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Phone Etiquette

Updated: Sep 5, 2023

From the moment you pick up the phone, down to collecting the final payment - you are providing customer service. Customers will note and detail everything you do (or don't do) and use this information in the future; when deciding if they want to use your company again, or who to recommend to their friends and family. Customer service isn't something specific to the wood restoration industry: this can be applied to any job where you deal with customers/clients/guests/patrons etc.

  • When a customer calls, the best way to greet them, state your name, and the company name. This way they know they have the right number, they have a point of reference who they contacted, and overall paints the company in a good light. This will be the customer's first impression of your company, so make sure it's a positive one. Avoid answering unprofessionally i.e - "Yo what you need?" or "Yeah? What?"

  • If you need to step away from the phone for a period of time, whether it's to locate information or grab another coworker or manager, it's best to put the customer on hold, and let them know it might be a few minutes. If you're not able to resolve the issue in a few minutes, let them know you're still working on it and apologize for the delay. Customers that are left on hold for a while, may hang up and move on, so it's best to make sure they know you're working diligently to get them an answer and didn't forget about them.

  • When the conversation is finished, thank them for their call, and tell them they can call back if they have any questions. Since you've already built a rapport with the customer, you can offer (when applicable) to call your direct extension. This is a great customer service technique that helps the customer feel valued.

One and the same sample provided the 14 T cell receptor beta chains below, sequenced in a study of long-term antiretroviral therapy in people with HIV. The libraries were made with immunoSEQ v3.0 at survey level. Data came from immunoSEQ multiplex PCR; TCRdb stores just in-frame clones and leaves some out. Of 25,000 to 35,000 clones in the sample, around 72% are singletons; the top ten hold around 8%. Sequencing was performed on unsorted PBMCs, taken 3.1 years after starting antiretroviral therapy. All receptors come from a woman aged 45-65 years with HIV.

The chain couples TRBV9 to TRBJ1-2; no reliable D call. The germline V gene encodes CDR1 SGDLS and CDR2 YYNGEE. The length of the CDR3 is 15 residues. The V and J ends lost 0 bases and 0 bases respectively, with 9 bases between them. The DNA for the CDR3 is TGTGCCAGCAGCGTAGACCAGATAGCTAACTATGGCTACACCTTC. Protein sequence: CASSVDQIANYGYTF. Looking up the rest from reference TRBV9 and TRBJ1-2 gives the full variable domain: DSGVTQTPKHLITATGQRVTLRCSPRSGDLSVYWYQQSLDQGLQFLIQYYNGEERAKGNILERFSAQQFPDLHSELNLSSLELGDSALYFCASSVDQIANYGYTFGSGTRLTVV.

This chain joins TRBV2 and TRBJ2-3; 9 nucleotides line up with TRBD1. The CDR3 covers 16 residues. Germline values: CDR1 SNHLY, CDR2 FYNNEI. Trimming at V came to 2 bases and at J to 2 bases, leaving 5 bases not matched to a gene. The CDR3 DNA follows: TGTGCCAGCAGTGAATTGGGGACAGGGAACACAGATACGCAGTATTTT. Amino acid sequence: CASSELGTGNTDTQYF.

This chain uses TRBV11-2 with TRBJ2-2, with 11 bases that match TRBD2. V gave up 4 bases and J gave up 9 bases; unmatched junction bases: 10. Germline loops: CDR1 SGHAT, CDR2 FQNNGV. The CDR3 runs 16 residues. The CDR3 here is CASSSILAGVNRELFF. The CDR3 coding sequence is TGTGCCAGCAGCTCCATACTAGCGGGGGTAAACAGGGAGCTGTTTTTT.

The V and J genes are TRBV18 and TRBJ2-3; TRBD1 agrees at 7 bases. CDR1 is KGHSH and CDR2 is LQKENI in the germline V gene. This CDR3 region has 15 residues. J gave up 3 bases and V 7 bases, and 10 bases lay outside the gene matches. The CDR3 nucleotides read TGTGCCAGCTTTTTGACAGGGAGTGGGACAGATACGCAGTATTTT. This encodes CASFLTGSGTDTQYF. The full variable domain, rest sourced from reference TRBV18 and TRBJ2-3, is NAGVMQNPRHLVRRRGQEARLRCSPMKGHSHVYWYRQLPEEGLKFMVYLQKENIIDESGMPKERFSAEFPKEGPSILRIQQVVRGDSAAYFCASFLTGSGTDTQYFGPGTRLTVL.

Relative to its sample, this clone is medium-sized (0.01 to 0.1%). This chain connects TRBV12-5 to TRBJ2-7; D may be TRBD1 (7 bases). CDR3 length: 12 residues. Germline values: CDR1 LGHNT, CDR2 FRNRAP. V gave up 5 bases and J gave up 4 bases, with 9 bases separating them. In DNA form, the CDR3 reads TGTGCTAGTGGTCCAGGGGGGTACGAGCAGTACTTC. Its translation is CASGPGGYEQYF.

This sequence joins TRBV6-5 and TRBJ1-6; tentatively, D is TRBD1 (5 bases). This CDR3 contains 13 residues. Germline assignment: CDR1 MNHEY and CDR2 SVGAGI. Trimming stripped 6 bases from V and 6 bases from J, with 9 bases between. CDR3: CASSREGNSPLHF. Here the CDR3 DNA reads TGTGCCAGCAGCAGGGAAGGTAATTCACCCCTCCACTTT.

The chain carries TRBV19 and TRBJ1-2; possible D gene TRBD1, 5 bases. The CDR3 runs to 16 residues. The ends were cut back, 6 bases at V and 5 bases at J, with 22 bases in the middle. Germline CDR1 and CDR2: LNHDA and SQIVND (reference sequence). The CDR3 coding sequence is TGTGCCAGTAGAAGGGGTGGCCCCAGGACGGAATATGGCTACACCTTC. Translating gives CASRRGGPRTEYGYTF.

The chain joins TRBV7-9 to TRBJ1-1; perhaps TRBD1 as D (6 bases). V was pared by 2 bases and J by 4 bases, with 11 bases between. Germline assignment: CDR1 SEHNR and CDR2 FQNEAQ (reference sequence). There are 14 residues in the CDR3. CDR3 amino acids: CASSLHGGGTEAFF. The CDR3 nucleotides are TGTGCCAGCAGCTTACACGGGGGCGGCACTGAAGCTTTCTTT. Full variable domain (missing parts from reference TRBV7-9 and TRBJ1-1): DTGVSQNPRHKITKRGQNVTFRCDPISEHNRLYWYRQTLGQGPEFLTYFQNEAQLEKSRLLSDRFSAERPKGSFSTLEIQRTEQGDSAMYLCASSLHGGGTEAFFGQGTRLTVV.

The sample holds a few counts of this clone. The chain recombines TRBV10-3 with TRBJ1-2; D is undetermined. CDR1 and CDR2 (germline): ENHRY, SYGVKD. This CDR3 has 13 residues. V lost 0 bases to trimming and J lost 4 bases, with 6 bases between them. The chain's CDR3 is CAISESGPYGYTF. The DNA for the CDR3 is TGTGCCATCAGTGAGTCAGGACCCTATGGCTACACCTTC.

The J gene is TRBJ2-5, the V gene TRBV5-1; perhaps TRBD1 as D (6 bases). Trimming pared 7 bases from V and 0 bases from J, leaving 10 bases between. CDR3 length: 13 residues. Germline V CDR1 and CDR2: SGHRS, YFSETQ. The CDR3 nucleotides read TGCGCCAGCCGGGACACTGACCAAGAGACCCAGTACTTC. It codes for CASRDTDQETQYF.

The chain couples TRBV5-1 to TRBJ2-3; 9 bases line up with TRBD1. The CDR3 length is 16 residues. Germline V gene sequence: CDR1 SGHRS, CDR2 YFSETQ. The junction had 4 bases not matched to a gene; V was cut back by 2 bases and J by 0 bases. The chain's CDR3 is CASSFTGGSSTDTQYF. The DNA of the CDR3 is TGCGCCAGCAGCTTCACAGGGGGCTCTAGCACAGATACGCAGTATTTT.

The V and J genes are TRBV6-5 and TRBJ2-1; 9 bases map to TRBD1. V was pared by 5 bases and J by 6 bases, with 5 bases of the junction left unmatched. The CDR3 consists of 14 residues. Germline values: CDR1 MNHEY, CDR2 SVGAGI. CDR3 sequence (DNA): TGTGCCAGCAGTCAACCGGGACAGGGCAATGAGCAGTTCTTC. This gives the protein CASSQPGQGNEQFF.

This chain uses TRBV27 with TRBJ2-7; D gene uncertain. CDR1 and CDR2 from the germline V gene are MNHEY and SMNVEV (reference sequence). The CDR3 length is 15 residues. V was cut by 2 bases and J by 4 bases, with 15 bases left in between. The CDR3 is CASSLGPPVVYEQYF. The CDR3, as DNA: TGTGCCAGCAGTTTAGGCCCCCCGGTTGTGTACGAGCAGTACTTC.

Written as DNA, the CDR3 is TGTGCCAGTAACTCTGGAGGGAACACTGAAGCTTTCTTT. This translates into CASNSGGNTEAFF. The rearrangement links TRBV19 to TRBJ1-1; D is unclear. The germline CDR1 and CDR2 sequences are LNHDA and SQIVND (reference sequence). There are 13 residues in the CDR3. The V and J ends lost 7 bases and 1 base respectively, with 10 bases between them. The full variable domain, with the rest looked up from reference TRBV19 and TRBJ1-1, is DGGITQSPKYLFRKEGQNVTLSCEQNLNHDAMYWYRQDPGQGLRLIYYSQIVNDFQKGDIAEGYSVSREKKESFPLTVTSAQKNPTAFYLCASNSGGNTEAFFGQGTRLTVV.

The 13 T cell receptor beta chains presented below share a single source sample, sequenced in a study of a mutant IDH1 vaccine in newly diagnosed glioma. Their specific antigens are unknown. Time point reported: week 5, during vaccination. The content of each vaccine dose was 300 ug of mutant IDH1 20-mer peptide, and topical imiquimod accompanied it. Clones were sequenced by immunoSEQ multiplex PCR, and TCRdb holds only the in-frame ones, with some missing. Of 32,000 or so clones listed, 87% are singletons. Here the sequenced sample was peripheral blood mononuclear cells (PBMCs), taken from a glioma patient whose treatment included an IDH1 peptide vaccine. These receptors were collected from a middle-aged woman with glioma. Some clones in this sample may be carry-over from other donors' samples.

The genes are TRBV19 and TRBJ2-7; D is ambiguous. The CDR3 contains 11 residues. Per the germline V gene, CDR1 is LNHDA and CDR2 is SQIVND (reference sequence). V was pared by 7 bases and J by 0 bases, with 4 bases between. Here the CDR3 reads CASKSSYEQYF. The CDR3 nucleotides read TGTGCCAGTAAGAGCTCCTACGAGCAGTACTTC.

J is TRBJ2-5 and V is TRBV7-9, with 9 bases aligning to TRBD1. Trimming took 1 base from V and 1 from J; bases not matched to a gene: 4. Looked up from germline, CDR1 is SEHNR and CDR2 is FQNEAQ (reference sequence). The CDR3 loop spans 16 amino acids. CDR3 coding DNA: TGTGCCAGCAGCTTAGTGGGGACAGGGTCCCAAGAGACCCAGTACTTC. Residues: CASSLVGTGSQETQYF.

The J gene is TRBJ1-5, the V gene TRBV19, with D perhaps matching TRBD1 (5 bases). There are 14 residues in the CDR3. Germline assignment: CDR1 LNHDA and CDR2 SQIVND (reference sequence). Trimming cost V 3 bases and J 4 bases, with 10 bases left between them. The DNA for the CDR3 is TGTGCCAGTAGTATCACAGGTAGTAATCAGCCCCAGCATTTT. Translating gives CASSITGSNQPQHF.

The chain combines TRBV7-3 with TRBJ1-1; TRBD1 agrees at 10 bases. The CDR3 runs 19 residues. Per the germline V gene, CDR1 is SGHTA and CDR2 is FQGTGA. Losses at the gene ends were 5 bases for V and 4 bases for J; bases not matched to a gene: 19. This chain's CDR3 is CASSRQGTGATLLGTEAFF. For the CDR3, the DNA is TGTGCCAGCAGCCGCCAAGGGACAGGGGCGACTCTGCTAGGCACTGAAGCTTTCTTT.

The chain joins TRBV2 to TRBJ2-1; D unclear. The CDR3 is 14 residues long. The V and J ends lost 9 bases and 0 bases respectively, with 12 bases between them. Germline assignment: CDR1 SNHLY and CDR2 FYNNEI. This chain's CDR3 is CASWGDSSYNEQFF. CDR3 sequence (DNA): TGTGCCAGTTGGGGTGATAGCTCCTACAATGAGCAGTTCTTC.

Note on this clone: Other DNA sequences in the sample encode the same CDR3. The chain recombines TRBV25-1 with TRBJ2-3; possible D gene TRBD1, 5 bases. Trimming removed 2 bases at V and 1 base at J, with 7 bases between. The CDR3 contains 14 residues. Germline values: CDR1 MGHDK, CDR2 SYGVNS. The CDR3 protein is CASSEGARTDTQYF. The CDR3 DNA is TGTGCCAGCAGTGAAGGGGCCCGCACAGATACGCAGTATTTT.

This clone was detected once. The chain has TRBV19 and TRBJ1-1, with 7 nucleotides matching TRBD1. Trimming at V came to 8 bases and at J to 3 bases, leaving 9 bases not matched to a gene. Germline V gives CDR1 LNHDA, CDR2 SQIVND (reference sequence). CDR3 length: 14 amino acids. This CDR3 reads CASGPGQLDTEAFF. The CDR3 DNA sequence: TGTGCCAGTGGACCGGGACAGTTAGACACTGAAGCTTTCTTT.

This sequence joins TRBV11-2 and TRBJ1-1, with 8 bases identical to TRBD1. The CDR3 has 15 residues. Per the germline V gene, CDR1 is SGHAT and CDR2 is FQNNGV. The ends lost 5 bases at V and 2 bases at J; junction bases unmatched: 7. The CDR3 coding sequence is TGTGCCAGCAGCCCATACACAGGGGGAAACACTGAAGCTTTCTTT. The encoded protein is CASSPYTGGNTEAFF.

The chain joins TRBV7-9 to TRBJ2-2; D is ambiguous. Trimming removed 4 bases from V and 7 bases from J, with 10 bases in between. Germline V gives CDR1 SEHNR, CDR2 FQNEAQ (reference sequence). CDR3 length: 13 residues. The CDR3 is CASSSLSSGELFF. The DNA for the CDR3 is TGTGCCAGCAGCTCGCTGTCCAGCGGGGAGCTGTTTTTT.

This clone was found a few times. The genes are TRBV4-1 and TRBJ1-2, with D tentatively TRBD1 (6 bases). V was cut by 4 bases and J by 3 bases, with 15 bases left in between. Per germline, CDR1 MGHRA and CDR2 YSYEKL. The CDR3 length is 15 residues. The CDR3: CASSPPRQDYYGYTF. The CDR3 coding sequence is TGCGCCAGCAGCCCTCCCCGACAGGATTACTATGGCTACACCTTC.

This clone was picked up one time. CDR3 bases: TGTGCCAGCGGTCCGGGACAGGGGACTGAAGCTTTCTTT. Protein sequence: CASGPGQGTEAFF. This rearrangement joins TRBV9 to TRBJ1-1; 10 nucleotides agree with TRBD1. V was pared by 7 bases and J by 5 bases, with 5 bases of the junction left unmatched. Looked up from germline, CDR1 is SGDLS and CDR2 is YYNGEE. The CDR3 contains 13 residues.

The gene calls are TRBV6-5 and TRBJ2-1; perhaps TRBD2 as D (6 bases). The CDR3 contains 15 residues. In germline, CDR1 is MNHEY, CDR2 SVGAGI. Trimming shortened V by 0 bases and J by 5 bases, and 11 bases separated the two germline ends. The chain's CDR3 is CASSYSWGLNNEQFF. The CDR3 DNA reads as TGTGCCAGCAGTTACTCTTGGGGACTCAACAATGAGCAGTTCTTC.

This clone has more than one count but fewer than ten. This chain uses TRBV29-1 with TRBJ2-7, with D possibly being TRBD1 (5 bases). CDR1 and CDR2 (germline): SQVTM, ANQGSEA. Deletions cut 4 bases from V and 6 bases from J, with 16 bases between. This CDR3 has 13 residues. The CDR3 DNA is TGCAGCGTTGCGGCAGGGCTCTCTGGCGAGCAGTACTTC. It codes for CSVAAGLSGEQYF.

• As always, there are customers who will call and complain, rant, and are generally abusive on the phone. The best thing to do in this situation is to explain the policies of the company and offer an apology while remaining as cordial as possible. From personal experience it's hard to bite your tongue and sit through a verbal onslaught like that - just let them rant and rave, and then move on. If the customer is being unnecessarily hostile or threatening, politely end the conversation.

Like previously stated - phone calls are typically the first impression businesses make on customers. Making sure you follow proper phone etiquette will help you earn, and keep, customers.


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